an ASCII compatible multibyte Unicode encoding
The Unicode 3.0
character set occupies a 16-bit code space. The most obvious
Unicode encoding (known as UCS-2) consists of a sequence of
16-bit words. Such strings can contain—as part of many
16-bit characters—bytes such as '\0' or '/', which
have a special meaning in filenames and other C library
function arguments. In addition, the majority of UNIX tools
expect ASCII files and can’t read 16-bit words as
characters without major modifications. For these reasons,
UCS-2 is not a suitable external encoding of Unicode in
filenames, text files, environment variables, and so on. The
ISO 10646 Universal Character Set (UCS), a superset of
Unicode, occupies an even larger code
space—31 bits—and the obvious UCS-4
encoding for it (a sequence of 32-bit words) has the same
encoding of Unicode and UCS does not have these problems and
is the common way in which Unicode is used on UNIX-style
The UTF-8 encoding has the following nice properties:
UCS characters 0x00000000 to 0x0000007f (the classic
US-ASCII characters) are encoded simply as bytes 0x00 to
0x7f (ASCII compatibility). This means that files and
strings which contain only 7-bit ASCII characters have the
same encoding under both ASCII and UTF-8 .
All UCS characters greater than 0x7f are encoded as a
multibyte sequence consisting only of bytes in the range
0x80 to 0xfd, so no ASCII byte can appear as part of another
character and there are no problems with, for example, '\0'
The lexicographic sorting order of UCS-4 strings is
All possible 2^31 UCS codes can be encoded using
The bytes 0xc0, 0xc1, 0xfe, and 0xff are never used in
the UTF-8 encoding.
The first byte of a multibyte sequence which represents
a single non-ASCII UCS character is always in the range 0xc2
to 0xfd and indicates how long this multibyte sequence is.
All further bytes in a multibyte sequence are in the range
0x80 to 0xbf. This allows easy resynchronization and makes
the encoding stateless and robust against missing bytes.
UTF-8 encoded UCS characters may be up to six bytes
long, however the Unicode standard specifies no characters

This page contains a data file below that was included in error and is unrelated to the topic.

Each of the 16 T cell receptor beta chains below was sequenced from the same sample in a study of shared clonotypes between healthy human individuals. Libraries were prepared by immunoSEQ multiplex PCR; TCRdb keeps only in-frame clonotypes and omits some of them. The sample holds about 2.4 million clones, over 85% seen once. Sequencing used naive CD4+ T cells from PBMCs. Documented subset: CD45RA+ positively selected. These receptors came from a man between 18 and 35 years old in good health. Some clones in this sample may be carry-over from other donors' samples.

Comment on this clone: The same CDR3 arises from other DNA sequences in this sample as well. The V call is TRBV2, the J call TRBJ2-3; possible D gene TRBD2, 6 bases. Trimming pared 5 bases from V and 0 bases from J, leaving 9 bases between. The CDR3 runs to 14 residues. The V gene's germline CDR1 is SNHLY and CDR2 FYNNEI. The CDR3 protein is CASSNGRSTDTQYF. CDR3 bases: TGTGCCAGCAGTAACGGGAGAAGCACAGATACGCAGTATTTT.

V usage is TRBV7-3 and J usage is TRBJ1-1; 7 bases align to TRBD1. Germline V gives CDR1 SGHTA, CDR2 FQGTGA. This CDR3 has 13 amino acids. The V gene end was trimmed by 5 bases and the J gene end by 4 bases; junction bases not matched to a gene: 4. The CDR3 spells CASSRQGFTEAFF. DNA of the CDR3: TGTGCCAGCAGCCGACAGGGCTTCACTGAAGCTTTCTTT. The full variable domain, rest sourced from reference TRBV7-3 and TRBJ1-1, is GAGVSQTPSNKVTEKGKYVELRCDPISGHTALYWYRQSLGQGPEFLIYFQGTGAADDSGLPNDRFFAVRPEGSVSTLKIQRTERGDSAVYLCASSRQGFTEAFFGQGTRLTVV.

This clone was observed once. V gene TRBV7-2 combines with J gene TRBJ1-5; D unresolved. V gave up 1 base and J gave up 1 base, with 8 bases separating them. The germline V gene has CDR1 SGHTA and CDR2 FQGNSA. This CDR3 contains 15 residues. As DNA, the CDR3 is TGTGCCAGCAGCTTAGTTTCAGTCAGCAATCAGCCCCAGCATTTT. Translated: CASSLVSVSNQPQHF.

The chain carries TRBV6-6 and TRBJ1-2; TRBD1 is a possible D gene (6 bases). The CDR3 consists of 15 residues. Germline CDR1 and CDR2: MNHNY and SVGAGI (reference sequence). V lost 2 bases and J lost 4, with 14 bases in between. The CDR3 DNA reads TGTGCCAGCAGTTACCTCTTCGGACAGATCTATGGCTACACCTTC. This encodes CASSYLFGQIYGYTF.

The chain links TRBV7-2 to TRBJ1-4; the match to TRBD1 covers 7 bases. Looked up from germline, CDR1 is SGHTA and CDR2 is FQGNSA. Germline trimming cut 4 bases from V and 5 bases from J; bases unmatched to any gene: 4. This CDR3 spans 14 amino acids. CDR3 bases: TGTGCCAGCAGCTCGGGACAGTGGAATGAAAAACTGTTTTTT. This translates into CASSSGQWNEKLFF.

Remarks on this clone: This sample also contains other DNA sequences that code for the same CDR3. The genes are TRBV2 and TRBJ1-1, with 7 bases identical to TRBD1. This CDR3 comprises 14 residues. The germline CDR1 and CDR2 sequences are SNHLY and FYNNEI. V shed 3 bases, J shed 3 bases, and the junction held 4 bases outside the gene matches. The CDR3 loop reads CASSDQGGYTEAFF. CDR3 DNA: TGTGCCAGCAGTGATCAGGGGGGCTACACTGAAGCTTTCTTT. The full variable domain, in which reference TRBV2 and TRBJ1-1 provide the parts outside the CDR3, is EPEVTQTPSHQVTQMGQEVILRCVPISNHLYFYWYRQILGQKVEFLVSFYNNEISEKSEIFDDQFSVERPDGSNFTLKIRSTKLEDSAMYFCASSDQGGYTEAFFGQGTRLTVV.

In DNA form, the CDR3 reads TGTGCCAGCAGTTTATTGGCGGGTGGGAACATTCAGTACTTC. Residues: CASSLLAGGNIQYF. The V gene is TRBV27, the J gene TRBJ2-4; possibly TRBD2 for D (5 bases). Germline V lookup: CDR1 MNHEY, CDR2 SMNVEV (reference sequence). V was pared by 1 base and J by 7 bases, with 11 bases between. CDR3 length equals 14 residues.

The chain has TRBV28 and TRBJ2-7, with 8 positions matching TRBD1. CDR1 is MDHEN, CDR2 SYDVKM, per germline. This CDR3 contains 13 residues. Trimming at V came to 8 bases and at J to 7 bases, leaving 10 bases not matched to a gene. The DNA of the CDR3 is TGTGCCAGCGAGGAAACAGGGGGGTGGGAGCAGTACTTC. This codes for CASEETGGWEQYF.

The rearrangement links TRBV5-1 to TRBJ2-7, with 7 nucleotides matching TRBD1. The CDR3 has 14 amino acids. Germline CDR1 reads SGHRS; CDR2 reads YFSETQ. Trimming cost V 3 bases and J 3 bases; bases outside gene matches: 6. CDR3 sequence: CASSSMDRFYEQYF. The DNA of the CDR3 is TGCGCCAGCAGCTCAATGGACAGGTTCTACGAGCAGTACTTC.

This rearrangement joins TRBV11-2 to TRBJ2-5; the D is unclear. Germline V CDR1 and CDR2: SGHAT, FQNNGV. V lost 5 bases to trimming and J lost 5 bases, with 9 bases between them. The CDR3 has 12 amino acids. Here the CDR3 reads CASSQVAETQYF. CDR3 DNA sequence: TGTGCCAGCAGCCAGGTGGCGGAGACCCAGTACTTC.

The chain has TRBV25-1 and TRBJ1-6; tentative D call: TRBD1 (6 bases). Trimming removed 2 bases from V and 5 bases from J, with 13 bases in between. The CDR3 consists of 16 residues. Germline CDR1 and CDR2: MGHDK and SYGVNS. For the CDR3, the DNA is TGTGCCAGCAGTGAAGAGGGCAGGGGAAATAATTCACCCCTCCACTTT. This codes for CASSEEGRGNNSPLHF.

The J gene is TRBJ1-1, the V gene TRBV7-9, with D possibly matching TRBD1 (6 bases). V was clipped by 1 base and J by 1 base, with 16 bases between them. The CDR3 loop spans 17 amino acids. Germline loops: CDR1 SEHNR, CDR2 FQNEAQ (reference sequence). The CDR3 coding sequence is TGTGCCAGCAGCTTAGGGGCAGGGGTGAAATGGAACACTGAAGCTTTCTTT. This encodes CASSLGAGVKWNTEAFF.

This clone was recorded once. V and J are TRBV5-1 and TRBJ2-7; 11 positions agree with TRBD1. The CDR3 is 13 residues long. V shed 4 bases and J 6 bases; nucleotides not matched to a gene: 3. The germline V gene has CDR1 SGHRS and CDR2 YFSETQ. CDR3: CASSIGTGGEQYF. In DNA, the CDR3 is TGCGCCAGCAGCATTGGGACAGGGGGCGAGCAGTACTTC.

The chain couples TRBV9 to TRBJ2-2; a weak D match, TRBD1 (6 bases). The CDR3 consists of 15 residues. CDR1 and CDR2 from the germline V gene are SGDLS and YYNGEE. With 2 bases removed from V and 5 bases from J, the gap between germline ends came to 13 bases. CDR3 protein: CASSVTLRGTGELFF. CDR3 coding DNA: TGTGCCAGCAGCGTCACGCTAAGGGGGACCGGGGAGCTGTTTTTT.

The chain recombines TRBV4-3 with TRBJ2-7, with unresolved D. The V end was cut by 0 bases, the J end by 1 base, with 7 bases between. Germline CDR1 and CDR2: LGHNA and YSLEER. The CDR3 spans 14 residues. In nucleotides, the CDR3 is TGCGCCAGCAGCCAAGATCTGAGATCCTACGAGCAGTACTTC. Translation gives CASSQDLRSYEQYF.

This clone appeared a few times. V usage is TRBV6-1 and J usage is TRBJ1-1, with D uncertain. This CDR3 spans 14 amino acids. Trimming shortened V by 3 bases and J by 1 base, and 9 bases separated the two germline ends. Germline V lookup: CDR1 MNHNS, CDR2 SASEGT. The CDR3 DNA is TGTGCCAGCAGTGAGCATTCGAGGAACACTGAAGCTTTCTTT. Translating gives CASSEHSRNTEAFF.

above 0x10ffff, so Unicode characters can be only up to four
bytes long in UTF-8.
The following byte sequences are used to represent a
character. The sequence to be used depends on the UCS code
number of the character:
0x00000000 − 0x0000007F:
10xxxxxx 10xxxxxx 10xxxxxx
10xxxxxx 10xxxxxx 10xxxxxx
bit positions are filled with the bits of the character code
number in binary representation. Only the shortest possible
multibyte sequence which can represent the code number of
the character can be used.
The UCS code
values 0xd800–0xdfff (UTF-16 surrogates) as well as
0xfffe and 0xffff (UCS noncharacters) should not appear in
conforming UTF-8 streams.
The Unicode character 0xa9 = 1010 1001 (the copyright sign)
is encoded in UTF-8 as
10101001 = 0xc2 0xa9
0x2260 = 0010 0010 0110 0000 (the "not equal"
symbol) is encoded as:
10001001 10100000 = 0xe2 0x89 0xa0
Users have to select a UTF-8 locale, for example with
in order to
activate the UTF-8 support in applications.
software that has to be aware of the used character encoding
should always set the locale with for example
can then test the expression
"UTF-8") == 0
whether a UTF-8 locale has been selected and whether
therefore all plaintext standard input and output, terminal
communication, plaintext file content, filenames and
environment variables are encoded in UTF-8.
accustomed to single-byte encodings such as US-ASCII or ISO
8859 have to be aware that two assumptions made so far are
no longer valid in UTF-8 locales. Firstly, a single byte
does not necessarily correspond any more to a single
character. Secondly, since modern terminal emulators in
UTF-8 mode also support Chinese, Japanese, and Korean
double-width characters as well as nonspacing combining
characters, outputting a single character does not
necessarily advance the cursor by one position as it did in
ASCII. Library functions such as mbsrtowcs(3) and
wcswidth(3) should be used today to count characters
and cursor positions.
ESC sequence to switch from an ISO 2022 encoding scheme (as
used for instance by VT100 terminals) to UTF-8 is ESC % G
("\x1b%G"). The corresponding return sequence from
UTF-8 to ISO 2022 is ESC % @ ("\x1b%@"). Other ISO
2022 sequences (such as for switching the G0 and G1 sets)
are not applicable in UTF-8 mode.
The Unicode and UCS standards require that producers of
UTF-8 shall use the shortest form possible, for example,
producing a two-byte sequence with first byte 0xc0 is
nonconforming. Unicode 3.1 has added the requirement that
conforming programs must not accept non-shortest forms in
their input. This is for security reasons: if user input is
checked for possible security violations, a program might
check only for the ASCII version of "/../" or
";" or NUL and overlook that there are many
non-ASCII ways to represent these things in a non-shortest
ISO/IEC 10646-1:2000, Unicode 3.1, RFC 3629, Plan
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